Tea Container

by Chen, Hsiao Pu, co-founder of Deerland Tea







After Tasting / Cupping :

  • How to evaluate the tea/ the result of cupping?

  • How should we prepare ourselves to be a better taster?



Introduction to Taiwanese Oolong Tasting: Why should start & How to enhance

the experience





Intro & How to brew

  • Low Oxidized Oolong

  • Medium to High Oxidized Oolong

  • Aged Tea



  • What is a Taiwanese Tea Tasting Ceremony? How to prepare or to participate in one as a guest?

  • How to brew oolong 


  • Cultivar

  • Plantation & Region

  • Processing Technique



"Is this a good tea?

How good is this tea?

Is this tea better than that tea?” are what the evaluative tasting process aims to answer.

Based on knowledge and perceptive tasting of tea, the evaluative tasting process is the last step of analytic tea tasting, and probably the ultimate goal of tea tasting. Knowledge of tea provides the expected performance of a category of tea. Perceptive tasting provides the record of what the particular sample actually tastes like. Following this information, we are in the position to judge how good the tea is: Does the tea has serious flaws? Does it perform better than other teas coming from the same region? Only after the evaluative tasting process, such questions can be answered.

Evaluative judgments are commonly challenged by being subjective, unscientific, and therefore unreliable. Such critics, in my opinion, is a valid generalization of how evaluative judgments are commonly made, but not appropriate when evaluations are done properly. In my view, no evaluative judgment can be justified without the aid of at least the basic understanding of tea and the taster/sommelier's attention to what is been perceived. More precisely, I consider the act of reporting one’s impulsive feeling towards tea is not sufficient enough for doing the evaluative tasting. It is important to support one’s evaluation of all of the three pillars of tea evaluation: knowledge, perception, and emotion.

What if we lack the information about the sampling teas? Such a situation can be a bit tricky, but not an insurmountable threat to my characterization of evaluative tasting. People do blind tasting sometimes. In such a scenario, the information of the tasted samples will not be revealed to the tasters. Nevertheless, experienced tasters can often associate the perceptual information of the tea with their knowledge of tea, and make their judgment accordingly.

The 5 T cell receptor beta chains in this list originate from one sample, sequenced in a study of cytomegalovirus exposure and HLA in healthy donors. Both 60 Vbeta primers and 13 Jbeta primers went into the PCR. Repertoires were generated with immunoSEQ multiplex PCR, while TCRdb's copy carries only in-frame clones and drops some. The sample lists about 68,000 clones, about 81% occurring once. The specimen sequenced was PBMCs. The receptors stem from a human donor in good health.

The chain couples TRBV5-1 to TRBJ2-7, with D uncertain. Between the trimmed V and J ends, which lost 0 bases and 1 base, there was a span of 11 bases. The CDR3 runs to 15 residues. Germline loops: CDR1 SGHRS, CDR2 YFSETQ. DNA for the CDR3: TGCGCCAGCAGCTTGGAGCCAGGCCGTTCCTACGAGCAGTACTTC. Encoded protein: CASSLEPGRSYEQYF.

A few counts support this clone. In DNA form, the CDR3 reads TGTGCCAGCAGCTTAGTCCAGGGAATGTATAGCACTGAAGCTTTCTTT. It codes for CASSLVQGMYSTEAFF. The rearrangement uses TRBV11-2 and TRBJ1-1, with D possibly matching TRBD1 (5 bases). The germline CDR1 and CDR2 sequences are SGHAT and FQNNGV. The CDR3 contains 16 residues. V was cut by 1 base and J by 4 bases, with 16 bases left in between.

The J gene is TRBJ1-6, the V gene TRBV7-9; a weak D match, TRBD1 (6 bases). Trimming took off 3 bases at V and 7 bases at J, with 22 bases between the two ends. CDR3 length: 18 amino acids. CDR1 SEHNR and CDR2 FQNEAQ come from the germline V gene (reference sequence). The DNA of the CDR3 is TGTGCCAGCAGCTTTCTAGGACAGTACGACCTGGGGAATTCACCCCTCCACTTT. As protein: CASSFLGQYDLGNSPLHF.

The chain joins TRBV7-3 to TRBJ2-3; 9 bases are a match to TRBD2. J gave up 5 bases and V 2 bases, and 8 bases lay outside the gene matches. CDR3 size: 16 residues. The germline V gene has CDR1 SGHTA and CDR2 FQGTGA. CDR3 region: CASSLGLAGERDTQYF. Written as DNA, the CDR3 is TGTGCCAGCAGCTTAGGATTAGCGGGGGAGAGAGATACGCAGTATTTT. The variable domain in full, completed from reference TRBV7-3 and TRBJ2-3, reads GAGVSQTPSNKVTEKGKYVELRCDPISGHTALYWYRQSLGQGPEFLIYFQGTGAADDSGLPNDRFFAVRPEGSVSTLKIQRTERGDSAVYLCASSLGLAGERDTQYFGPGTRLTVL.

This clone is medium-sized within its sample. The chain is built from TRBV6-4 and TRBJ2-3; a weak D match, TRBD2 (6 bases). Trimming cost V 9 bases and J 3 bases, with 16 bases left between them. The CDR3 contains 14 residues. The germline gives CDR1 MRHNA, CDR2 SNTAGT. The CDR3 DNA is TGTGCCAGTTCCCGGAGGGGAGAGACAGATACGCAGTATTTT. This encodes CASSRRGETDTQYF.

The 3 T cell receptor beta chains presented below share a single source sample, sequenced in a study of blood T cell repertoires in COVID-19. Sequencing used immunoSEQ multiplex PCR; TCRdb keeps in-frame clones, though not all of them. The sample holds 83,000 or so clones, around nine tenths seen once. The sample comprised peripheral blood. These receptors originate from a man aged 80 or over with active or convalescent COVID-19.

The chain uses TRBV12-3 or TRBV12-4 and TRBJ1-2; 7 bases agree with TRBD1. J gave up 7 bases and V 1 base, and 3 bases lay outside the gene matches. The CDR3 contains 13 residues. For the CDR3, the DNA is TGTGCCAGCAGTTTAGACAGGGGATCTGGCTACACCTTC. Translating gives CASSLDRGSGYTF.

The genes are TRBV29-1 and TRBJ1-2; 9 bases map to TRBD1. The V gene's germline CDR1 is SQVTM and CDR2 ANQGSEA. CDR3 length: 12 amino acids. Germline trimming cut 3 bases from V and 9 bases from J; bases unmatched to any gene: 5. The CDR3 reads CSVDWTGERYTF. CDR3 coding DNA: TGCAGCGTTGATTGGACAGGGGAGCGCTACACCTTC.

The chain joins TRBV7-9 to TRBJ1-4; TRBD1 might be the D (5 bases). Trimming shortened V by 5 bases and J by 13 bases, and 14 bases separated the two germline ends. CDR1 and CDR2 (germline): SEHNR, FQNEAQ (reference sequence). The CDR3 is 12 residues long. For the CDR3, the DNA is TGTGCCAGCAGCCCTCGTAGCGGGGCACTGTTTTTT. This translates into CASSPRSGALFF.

What make(s) a tea valuable?

Without knowing the foundation of evaluative judgment, it can be hard to communicate with each other about why we like or dislike tea. There might be three potential answers to the posted question. And I will advocate a pluralistic approach which bases the evaluation of tea on all three strategies:

  • Mouthfeel and Flavor

The mouth-feel or the diversity, uniqueness, strength, or particular flavors of a tea determine the value of tea.

  • Pleasure 

The pleasure one finds in the tea determines the value of tea.

  • Novelty

The unexpected facts about the tea determine the value of tea.



Mouthfeel and flavor are surely important components of evaluation, but should not be the only two. When certain tea has unbearable mouthfeel or flavors, there can be no point to evaluate such tea highly. But when there are a variety of good flavors and acceptable mouthfeels, there have to be additional criteria to determine whether the tea is good or not. 

Tea should not be valuable merely because it has particular mouthfeel or diverse, strong, or some unique flavors. Sometimes people say that such tea has such and such flavor, for example, the flavor of green apple, and conclude that such tea is a good tea. What if, for the sake of argument, someone adds a little bit of apple juice into a bunch of teas and claim that the resulting teas are all good teas?


This is not just an irrelevant concern. The fad of non-roasted-High-Mountain Oolong 無焙火高山茶/清香型烏龍茶 had dominated the tea production industry in Taiwan in the latter half of the 20th century largely because people used to perceive that fresh, flowery, and smooth teas are what make oolong tea good. Such prejudice of tea has to lead to irrecoverable inhibition and harm, at least, to the technological development of tea roasting and aging. 

It is not hard to imagine that similar disaster can happen in all analogous scenario, such as the fad about the honey-like infested tea 蜜香茶 happening right now, the fad about super-aged tea 老茶/陳化生茶, such as PǔĚr 普氵耳 茶 since the last century, and the fad about super intensive aromatic tea such as the frozen tea 冷凍茶 in the 1970s in Taiwan. Mouthfeel and flavor of tea are both important, but should not be the only criteria for tea evaluation.